Showering With an Ostomy (w/ Video)


When you’re a new ostomate, the inevitable questions about showering tend to come up: Can I get my appliance wet? Should I remove my appliance? Will water hurt my stoma? Fortunately, these questions are pretty easy to answer, but there are certain considerations to keep in mind. 


Common Issues

In general, showering with your appliance shouldn’t be an issue, since both bags and wafers are designed to be waterproof, however, some ostomates may find the following to be annoying:

Bag Gets Wet

Not so much of a problem if you are used to wearing clear pouches since there’s little to no fabric on them, but things are a little different if you’re wearing an opaque, fabric-covered bag.

One of the gripes I have with Hollister pouches is that they absorb water and need to be thoroughly dried off after getting wet.  By contrast, the Coloplast Sensura Mio’s do a great job repelling water and need no special aftercare when getting out of the shower.

Coloplast Sensura Mio wet
The Coloplast Sensura Mio handles water like a champ!

If your bag gets wet, you can use a towel to pat it dry, but I prefer using a hairdryer instead.  It takes maybe a minute to get things fully dry with a hairdryer and I find that helps to dry my wafer too. Just use common sense when you’re using a hairdryer since you will be burned if you’ve got the heat cranked up and have it pointed at your skin.

The Wafer Peels

This may or may not be an issue depending on the appliance you use, but I sometimes find that exposure to water causes my wafer to peel on the edges a bit.  When this happens, I find that drying the wafer with a hairdryer while pressing down on the edges can get it to stick back onto my skin.

If this happens often, you might want to consider a wafer extender (like Aqua Seal Rings), or medical tape (although you’ll need to use the right tape or it’ll get messy).

Wafer extenders will keep your wafer from peeling when wet.
Wafer extenders will keep your wafer from peeling when wet.

The Filter Gets Wet

Most bags with filters on them will include stickers that you’d place over your filter before having a shower.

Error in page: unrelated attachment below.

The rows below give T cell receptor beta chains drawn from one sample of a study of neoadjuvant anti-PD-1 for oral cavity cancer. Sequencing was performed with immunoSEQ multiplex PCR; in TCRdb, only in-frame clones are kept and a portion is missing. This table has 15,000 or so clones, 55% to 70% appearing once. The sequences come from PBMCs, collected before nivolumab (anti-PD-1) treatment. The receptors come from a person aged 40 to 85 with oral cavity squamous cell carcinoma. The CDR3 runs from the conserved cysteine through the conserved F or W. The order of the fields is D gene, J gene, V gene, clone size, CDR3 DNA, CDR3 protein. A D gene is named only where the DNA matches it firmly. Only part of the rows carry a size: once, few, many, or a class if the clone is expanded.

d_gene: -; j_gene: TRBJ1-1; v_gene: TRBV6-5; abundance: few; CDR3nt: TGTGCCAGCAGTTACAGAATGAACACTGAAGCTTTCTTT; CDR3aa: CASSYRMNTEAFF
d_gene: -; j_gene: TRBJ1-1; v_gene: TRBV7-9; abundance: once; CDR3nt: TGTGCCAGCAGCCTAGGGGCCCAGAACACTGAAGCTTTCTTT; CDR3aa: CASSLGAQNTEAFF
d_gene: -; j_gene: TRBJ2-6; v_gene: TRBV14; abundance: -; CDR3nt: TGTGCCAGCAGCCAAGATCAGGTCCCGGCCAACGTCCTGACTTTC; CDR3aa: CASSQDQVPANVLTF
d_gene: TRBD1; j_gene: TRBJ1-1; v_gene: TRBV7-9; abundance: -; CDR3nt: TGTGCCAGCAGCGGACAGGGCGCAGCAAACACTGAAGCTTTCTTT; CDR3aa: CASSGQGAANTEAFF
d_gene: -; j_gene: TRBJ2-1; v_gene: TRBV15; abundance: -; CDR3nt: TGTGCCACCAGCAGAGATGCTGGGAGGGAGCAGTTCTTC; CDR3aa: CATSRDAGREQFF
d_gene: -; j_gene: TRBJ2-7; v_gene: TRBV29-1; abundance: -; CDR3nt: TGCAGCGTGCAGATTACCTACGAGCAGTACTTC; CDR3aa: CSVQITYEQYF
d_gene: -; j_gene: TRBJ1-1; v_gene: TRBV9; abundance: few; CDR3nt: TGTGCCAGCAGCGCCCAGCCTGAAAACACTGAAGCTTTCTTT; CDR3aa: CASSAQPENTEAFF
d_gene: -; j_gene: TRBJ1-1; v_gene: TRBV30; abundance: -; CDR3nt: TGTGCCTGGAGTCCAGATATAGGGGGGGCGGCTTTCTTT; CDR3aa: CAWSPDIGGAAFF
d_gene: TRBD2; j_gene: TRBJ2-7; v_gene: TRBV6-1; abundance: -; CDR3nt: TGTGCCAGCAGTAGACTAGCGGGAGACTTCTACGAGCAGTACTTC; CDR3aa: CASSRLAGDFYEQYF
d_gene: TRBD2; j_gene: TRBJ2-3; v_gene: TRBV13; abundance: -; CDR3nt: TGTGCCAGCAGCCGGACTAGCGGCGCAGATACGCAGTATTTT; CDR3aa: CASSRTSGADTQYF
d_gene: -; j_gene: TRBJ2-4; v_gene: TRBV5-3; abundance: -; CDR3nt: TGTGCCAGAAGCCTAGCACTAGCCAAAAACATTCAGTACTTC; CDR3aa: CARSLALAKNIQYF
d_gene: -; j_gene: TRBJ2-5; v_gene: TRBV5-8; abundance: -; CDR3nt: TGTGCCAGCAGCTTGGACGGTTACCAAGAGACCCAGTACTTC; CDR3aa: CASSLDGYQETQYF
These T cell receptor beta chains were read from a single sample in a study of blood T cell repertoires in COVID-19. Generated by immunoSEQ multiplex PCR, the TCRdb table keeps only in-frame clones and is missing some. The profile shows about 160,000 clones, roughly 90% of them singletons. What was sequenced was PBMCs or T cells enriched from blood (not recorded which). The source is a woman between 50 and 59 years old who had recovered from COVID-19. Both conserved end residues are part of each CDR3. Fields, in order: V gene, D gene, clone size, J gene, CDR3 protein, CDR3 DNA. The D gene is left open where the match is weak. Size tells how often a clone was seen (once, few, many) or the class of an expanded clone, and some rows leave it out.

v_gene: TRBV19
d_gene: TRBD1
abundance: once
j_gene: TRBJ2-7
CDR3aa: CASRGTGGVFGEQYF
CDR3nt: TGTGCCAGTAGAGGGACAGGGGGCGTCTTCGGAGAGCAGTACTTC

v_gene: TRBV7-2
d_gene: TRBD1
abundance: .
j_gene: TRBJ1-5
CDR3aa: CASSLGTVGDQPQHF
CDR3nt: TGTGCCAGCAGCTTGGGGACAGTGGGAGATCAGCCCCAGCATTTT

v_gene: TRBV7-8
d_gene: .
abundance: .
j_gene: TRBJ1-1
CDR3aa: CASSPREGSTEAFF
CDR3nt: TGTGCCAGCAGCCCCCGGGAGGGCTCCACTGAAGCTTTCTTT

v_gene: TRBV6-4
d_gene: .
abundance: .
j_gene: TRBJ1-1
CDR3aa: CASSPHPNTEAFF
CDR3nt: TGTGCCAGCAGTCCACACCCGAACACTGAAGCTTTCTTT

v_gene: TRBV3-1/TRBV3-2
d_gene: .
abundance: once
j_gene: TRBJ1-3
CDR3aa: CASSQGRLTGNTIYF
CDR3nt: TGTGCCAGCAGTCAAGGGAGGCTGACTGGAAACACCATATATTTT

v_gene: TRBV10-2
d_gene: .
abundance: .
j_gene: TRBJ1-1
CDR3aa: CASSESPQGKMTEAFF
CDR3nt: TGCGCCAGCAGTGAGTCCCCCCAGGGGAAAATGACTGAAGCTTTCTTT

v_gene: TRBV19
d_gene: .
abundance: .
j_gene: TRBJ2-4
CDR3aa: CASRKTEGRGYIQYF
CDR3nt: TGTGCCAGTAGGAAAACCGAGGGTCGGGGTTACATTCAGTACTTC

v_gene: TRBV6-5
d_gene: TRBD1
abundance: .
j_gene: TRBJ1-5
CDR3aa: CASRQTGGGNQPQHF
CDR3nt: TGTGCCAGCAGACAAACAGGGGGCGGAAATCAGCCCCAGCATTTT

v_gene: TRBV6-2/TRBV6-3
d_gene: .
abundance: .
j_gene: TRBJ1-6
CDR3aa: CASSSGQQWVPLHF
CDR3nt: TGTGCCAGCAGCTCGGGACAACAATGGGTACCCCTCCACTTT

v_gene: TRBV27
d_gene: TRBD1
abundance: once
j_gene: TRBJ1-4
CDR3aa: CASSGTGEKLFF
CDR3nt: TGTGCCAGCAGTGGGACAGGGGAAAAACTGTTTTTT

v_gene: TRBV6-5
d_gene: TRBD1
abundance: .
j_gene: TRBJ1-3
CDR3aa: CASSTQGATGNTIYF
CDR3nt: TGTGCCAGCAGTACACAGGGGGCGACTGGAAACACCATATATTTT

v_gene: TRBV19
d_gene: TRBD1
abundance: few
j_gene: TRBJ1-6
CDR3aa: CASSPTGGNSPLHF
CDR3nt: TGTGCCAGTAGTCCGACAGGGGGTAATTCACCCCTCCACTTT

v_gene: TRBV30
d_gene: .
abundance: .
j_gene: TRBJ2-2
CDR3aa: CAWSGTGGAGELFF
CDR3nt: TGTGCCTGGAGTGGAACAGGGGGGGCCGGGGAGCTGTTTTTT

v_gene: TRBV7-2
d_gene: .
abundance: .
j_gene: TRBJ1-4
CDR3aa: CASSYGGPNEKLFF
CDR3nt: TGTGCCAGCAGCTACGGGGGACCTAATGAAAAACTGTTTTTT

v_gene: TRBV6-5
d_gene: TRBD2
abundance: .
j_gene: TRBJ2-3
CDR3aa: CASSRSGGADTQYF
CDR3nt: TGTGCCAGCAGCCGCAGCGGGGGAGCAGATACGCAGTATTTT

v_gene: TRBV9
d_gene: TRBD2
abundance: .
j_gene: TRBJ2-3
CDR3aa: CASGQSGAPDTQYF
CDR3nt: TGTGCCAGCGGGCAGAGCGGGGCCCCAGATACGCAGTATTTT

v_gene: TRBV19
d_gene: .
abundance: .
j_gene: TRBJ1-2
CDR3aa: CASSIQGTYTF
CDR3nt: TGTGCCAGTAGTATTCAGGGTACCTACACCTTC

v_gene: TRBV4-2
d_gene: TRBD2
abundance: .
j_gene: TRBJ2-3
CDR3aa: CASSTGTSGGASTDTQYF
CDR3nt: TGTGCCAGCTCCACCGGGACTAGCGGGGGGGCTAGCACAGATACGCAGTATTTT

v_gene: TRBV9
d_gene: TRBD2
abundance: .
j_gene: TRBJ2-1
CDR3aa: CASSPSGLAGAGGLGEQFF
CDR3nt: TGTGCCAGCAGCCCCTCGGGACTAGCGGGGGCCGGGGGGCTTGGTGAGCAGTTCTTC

When a filter gets wet it no longer works at removing gas from your pouch to prevent ballooning, so it’s important to protect it when you can.

These stickers will help to keep the filter dry, and they can be removed after your shower.

Assortment of ostomy filter stickers
Filter stickers can come in various sizes, shapes, and colors.
I’ve got an entire article dedicated to using filter stickers HERE.
If you’re recently out of surgery, you may have some fresh wounds to keep covered. It’s best to speak with your doctor or wound care nurse about specific instruction on showering with fresh incisions, but I found that simply protecting them from water worked best for me until the wounds healed.

Use a Removable Shower Head!

Perhaps one of the most useful things to have in your bathroom, a removable shower head allows you to aim water in exactly the spots you want to get wet.  This offers you control over simply standing under a stream of water, but it does require some maneuvering if the goal is to avoid your incision wounds or appliance.

Another bonus with using a shower head is that it allows you to quickly rinse your tub.

Make a DIY Cover

While not very pretty, practical or time-saving, you can fashion your own cover out of medical tape and plastic wrap (yup, like the stuff you use to keep food fresh).

DIY ostomy shower cover
One of the first DIY shower covers I wore. Note that the tape used in this photo has tiny holes in it, and was not very effective in keeping the water out.

Originally, I had used standard medical tape which didn’t work well because of the tiny holes in it.  I later switched to using Hy-Tape, which seems to stick better to skin, and is waterproof, but it can still be difficult to handle.